Former Bruins Vocal and Emotional Leader Aaron Ward Retires From NHL


Aug 24, 2010

Aaron Ward spent just three of his 17 professional seasons with the Bruins, but he left an indelible imprint in Boston.

The veteran defenseman announced his retirement on Tuesday, ending an NHL career that spanned parts of 15 seasons in the league with 44 goals, 107 assists and 151 points to go along with 736 penalty minutes in 839 games. But the most important number for Ward was the three Stanley Cup rings he earned in Detroit (1997, 1998) and Carolina (2006).

"I’m very proud to have played for as long as I did in the NHL, with and against the best players in the game," said Ward in a statement released by the NHL Players’ Association. "This game has left me with countless memories and relationships, especially from those Stanley Cup winning teams in Carolina and Detroit. Thank you to my family, fans, friends and teammates for all of the great years."

Ward, 37, didn’t get to add another ring to his resume in Boston, but he did help the Bruins regain their relevancy and become a legitimate contender once again. He arrived from the Rangers in a trade for Paul Mara on Feb. 27, 2007, joining a Bruins team en route to its second straight last-place finish in the Northeast Division.

The following year, Ward helped the Bruins return to the postseason, pushing top-seeded Montreal to seven games before falling in the opening round. In 2008-09, the Bruins finished first in the Eastern Conference and won their first playoff series in a decade by sweeping the Canadiens.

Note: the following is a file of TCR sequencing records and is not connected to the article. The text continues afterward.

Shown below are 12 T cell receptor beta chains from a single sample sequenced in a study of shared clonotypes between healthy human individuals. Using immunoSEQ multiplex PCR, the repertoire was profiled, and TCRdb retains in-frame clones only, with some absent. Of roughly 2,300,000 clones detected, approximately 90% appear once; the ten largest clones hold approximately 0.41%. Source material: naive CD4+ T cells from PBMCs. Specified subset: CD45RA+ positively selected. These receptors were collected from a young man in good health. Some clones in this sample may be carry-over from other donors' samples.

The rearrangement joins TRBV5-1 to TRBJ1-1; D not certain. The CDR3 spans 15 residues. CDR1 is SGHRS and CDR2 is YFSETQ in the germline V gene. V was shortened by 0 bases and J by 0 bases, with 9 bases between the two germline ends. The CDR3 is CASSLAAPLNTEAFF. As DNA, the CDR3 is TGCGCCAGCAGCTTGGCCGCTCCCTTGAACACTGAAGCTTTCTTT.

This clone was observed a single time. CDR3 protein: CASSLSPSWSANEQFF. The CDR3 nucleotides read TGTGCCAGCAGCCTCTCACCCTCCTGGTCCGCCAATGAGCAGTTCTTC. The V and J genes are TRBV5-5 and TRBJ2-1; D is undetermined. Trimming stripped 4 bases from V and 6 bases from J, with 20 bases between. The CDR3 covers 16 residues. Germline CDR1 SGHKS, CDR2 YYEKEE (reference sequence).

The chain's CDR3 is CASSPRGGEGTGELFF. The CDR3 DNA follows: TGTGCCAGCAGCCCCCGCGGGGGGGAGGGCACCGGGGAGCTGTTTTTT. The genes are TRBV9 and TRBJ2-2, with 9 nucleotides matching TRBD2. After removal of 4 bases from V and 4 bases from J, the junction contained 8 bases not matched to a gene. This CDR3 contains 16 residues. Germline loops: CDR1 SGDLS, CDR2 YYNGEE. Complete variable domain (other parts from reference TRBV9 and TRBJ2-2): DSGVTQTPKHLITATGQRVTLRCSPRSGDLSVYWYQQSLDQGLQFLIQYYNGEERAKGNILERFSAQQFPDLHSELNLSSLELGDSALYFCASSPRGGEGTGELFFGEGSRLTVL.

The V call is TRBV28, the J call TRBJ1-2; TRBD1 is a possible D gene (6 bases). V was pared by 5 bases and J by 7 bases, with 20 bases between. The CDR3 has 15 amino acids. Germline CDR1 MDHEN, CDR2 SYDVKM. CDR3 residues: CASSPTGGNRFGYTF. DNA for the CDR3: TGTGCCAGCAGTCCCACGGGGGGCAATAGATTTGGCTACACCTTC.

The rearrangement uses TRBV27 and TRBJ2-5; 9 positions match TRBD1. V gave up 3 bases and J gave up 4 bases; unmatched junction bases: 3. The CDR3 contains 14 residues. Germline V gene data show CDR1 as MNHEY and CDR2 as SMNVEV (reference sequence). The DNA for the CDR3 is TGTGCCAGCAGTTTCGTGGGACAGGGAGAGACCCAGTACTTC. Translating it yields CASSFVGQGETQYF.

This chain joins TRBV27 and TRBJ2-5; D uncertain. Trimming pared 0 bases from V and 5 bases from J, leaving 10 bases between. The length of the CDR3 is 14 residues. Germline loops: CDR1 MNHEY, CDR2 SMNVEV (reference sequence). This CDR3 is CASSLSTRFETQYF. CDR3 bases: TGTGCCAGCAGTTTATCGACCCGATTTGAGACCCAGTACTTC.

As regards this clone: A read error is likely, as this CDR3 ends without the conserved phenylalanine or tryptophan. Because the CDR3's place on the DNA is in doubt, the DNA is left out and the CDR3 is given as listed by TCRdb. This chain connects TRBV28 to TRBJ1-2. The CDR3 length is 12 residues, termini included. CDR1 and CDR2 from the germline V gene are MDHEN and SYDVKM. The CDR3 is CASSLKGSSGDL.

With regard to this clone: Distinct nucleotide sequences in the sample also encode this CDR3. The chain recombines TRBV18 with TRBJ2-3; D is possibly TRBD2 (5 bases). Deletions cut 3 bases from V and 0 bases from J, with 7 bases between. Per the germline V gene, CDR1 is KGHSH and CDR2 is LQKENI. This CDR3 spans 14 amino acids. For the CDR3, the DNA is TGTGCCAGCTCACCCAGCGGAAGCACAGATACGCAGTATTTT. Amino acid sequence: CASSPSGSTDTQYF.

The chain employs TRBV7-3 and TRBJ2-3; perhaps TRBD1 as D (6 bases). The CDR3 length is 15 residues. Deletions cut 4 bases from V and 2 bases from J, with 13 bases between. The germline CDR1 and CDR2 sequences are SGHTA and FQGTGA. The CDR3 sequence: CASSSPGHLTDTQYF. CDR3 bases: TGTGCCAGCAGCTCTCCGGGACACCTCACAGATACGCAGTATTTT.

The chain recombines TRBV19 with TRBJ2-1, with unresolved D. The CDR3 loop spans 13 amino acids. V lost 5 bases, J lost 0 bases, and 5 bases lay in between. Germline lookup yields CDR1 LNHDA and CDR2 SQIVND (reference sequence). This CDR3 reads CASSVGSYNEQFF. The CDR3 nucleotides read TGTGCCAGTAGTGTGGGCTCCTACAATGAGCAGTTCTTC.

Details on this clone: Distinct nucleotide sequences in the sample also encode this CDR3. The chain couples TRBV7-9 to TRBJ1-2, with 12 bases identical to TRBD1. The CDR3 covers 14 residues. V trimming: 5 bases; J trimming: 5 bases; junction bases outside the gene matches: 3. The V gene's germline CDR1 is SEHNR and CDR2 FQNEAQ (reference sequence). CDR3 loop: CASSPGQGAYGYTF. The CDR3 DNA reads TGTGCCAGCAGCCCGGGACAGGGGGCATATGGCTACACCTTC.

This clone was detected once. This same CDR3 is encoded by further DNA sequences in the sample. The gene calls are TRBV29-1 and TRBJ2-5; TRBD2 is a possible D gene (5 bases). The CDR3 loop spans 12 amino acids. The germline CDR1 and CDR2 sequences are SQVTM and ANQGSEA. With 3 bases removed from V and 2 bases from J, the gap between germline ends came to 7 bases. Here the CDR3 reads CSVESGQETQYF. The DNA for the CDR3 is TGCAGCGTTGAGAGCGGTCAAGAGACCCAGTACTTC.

Ward ended up playing an even 150 games in Boston with 9-17-26 totals, while also appearing in 17 postseason games with 1-1-2 totals. It was in the playoffs that Ward’s impact as a vocal and emotional leader was the greatest, as his championship pedigree held great weight with his teammates.

"You have to make it clear to the young players and the old players alike, that it’s time to look deep within yourself, find those intangibles and bring them out now," explained Ward of postseason play during the 2009 playoffs. "You’ll see a different attitude among the players. There’ll be an excitement. Most guys have experienced playoffs, whether it be in Juniors or in college, so they know this is the prime time for hockey. This is when we as players get to give in to our competitive nature. This is where we get to put it on the line and show what we have."

Ward had a profound impact on the Bruins, and even upon his departure last year in a trade back to Carolina, Bruins general manager Peter Chiarelli praised Ward’s work in Boston.

"I think he’s been a tremendous soldier here so to speak, with bringing experience, bringing size and strength, bringing a stabilizing presence to our defense," said Chiarelli. "Frankly, I wouldn’t have traded him anyplace else but Carolina because that’s where his home is. I really do appreciate the time and service and personality Aaron has brought to our organization. I wish him well in his future hockey career and career afterward."

One year earlier, after signing Ward to a two-year extension, Chiarelli noted that "Aaron is a true warrior. The number of times he played with an injury you wouldn’t know."

The injuries finally caught up to Ward, who underwent a third surgery on his knee this offseason. After finishing last year in Anaheim following a trade deadline deal, Ward was an unrestricted free agent and had remained unsigned. He was not going to be ready for the start of the 2010-11 campaign, which helped prompt his retirement decision.

Ward, always one of the most articulate and intelligent interviews in the game, actually got a head start began his post-playing career last spring with several appearances on Versus playoff coverage. He plans to continue his television work as an analyst this season while returning to his home in North Carolina.

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